It was 2005, and I was in eighth grade. I had just picked up the guitar and was taking lessons, so my friend Richard thought I’d be interested in the guitar effects pedals his dad had been working on with his buddies – some tube-driven distortion and DSP-based multi-effects pedals with quirky names and crazy chassis. He brought one of the pedals to my house – a tube preamp/distortion unit – and it made my hackneyed renditions of “Voodoo Child” sound like I really knew what I was doing. The pedal’s brand was Damage Control. In fact, that’s me holding the guitar in the photo on the right. The photo was taken at the Damage Control holiday party in 2006. I never imagined that nearly ten years later I would be working for that company and the talented people who founded it.
Pete Celi, Gregg Stock, Dave Freuhling, and their babies.
Damage Control was founded by Gregg Stock (analog engineer) and Lucian Tu (industrial designer) in 2004. During this time, Gregg began crafting his own circuit board (shown to the right) incorporating high-voltage vacuum tubes and pre-and-post-distortion parametric EQ. Once the board was designed, Pete Celi (DSP specialist), who Gregg had worked with at previous audio companies such as Alesis and Line 6, came to Gregg’s house to check out his latest invention. “Pete brought his guitar over to my house on a Friday so he could play through what I’d built,” recalls Gregg, “on Saturday, he called me up and basically said, ‘I’m in.'” Soon after, Dave Fruehling (embedded systems expert), another long-time friend and colleague of both Gregg’s and Pete’s, joined in and completed the Damage Control team.
With Lucian Tu designing the signature chassis and Gregg, Dave, and Pete improving upon the initial specs, Damage Control rolled out four tube-driven distortion units within their first two years–first, Demonizer and Womanizer and, later, Liquid Blues and Solid Metal. Meanwhile, Dave and Pete had delved into the world of Digital Signal Processing, designing some more intensive DSP-driven pedals also incorporating tubes known as TimeLine and Glass Nexus, which became the next additions to the Damage Control product line. Although the pedals were praised by players and reviewers, sales did not quite take off as hoped, and the team temporarily found itself focusing more on consulting gigs than new Damage Control pedals.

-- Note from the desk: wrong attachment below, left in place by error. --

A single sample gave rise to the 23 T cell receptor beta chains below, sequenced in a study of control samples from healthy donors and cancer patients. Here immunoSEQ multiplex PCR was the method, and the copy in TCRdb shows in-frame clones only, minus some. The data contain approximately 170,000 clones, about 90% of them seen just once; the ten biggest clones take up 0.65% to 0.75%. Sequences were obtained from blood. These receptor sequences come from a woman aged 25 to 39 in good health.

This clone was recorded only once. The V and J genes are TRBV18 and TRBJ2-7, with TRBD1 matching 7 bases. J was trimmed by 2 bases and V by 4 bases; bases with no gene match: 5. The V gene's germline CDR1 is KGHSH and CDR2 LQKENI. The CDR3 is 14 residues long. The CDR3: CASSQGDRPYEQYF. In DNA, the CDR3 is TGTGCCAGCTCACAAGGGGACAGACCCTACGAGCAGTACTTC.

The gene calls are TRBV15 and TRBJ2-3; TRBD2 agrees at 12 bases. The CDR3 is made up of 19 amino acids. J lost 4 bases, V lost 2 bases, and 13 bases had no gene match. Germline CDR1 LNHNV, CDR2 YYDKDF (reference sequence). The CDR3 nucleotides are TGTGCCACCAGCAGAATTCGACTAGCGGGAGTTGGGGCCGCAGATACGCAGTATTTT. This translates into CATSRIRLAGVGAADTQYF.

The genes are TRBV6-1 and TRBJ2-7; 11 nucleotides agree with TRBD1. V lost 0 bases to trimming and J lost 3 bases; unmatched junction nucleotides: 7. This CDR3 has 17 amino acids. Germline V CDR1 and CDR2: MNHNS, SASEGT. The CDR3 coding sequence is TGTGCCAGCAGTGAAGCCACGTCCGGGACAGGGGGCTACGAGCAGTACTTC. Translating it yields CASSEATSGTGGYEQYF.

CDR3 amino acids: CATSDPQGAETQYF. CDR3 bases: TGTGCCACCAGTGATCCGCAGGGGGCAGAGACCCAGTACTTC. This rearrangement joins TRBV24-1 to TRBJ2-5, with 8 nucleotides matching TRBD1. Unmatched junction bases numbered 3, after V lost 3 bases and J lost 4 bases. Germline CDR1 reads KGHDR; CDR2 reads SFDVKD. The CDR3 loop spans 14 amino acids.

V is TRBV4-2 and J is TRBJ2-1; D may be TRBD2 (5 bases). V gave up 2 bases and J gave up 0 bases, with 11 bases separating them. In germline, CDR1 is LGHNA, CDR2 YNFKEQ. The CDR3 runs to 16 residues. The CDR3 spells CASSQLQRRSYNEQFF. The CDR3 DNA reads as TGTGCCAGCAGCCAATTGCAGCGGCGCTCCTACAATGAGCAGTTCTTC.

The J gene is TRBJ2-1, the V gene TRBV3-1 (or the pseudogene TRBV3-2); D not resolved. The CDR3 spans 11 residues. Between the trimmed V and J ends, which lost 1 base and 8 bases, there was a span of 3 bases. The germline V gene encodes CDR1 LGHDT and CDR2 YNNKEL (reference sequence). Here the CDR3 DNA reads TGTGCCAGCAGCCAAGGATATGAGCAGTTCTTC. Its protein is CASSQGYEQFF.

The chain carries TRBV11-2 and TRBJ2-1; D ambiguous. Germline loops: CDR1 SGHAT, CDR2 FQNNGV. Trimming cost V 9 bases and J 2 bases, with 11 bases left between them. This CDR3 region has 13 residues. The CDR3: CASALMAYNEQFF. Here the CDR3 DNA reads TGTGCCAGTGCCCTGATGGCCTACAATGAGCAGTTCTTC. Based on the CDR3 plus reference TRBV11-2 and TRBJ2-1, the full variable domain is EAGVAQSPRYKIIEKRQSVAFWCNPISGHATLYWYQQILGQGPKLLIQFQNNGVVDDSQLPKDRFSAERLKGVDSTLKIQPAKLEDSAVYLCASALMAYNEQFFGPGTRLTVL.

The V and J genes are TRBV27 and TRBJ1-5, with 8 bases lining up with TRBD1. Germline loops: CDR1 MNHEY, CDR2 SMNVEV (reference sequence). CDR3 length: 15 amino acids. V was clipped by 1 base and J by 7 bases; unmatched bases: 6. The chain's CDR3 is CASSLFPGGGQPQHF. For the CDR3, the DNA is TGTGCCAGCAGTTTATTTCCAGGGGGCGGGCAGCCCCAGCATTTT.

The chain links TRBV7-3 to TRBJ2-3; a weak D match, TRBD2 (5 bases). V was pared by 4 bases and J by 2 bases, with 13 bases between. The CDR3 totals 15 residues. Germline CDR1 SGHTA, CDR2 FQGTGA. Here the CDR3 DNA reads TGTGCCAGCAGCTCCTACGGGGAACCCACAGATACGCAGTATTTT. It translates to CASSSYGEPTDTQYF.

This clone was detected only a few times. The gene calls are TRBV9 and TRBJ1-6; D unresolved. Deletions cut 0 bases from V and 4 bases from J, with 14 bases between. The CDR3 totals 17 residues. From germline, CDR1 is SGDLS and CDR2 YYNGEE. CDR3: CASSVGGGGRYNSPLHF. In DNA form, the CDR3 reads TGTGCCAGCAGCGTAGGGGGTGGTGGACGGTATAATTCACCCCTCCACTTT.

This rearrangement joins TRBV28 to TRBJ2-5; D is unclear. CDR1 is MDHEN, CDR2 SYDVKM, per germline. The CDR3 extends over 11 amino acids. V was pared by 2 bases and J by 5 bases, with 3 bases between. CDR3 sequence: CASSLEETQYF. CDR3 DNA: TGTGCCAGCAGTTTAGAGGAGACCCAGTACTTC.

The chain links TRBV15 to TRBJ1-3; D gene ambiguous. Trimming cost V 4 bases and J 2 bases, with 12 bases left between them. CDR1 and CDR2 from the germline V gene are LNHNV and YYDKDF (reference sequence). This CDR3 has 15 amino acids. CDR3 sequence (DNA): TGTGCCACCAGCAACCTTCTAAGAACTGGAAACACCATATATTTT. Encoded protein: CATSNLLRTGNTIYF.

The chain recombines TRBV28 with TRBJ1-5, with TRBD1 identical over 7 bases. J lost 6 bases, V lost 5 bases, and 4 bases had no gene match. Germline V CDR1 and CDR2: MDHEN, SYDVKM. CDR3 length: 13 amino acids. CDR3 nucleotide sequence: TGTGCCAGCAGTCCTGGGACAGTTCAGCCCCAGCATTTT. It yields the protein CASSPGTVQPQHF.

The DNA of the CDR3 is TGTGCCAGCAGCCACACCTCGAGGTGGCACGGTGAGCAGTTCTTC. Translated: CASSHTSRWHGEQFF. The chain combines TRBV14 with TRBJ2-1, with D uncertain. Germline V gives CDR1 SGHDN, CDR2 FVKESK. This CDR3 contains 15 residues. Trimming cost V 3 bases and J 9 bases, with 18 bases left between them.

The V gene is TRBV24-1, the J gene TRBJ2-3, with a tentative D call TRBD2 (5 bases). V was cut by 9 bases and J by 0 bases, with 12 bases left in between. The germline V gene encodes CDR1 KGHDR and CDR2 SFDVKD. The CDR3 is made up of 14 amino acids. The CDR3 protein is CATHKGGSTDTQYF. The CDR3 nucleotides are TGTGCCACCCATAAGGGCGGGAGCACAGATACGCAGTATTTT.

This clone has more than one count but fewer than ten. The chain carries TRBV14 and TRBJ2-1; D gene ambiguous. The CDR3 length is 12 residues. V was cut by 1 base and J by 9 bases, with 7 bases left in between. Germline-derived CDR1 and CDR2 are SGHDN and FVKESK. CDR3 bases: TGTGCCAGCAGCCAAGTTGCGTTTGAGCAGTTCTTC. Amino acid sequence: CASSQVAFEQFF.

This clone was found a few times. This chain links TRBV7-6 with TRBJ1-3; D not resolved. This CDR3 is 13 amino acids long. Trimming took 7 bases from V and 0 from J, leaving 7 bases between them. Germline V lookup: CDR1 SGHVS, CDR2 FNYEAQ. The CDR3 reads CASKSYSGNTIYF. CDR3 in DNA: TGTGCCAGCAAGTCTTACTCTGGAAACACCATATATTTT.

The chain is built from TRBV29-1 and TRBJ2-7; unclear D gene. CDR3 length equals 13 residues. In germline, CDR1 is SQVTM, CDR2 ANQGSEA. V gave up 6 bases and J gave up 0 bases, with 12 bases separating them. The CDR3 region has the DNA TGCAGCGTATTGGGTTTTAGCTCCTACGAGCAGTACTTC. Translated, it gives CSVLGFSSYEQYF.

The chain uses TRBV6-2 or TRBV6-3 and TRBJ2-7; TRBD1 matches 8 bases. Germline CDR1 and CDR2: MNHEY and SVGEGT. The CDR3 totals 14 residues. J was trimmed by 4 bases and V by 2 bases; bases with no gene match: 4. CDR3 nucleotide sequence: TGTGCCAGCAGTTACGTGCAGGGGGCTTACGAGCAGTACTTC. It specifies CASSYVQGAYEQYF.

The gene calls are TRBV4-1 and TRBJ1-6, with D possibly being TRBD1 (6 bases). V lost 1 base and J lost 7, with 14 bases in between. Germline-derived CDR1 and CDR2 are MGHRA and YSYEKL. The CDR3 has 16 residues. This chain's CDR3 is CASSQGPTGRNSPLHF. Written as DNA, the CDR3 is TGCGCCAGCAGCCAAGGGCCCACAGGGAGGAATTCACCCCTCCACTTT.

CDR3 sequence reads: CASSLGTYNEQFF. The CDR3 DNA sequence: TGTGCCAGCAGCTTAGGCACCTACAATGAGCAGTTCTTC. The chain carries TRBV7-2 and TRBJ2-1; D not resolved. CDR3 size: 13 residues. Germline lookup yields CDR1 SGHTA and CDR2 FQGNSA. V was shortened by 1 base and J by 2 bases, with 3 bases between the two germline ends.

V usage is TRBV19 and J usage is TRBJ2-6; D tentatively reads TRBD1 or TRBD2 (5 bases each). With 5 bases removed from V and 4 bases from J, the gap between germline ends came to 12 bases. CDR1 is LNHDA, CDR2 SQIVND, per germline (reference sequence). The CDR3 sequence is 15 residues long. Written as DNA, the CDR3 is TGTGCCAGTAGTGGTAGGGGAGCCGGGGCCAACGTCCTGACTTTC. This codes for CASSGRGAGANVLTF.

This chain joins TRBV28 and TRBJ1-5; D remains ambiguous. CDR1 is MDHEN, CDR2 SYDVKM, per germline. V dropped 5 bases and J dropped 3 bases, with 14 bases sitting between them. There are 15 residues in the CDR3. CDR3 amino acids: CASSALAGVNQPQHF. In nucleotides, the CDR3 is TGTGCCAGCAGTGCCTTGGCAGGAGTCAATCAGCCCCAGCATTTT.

The trio of Gregg, Pete, and Dave remained intact, however, and in its afforded time continued to work diligently on a brand new set of product designs. In 2009, the team decided it was time to recommit to building their own gear. Now-departed colleague Terry Burton, who had been working independently in their offices, had created the Strymon trademark. The team decided to make a fresh start and began using the Strymon name for this new line of Damage Control designs. Following the development and successful release of blueSky, the team brought in Ethan Tufts (self-professed Marketing Nerd) to help promote the next generation of Strymon pedals.
Since 2009, Strymon, based in Westlake Village, CA, has launched a line of thirteen pedals covering everything from all-analog optical compression to DSP-driven modulation.
DIY-ing our space in Westlake Village, CA.
From us, to your pedalboard, with love.
Thanks to the humbling support from an awesome fan base, Damage Control/Strymon remains inspired to design interesting, quality products that we ourselves would want to own. When I asked what has been most rewarding about the Damage Control journey, Dave Freuhling answered, “Not working for the man. We’ve worked hard and are fortunate enough to have the freedom to not follow the rules. No matter what products Strymon cooks up in the future, we’ll maintain the spirit of where we started.”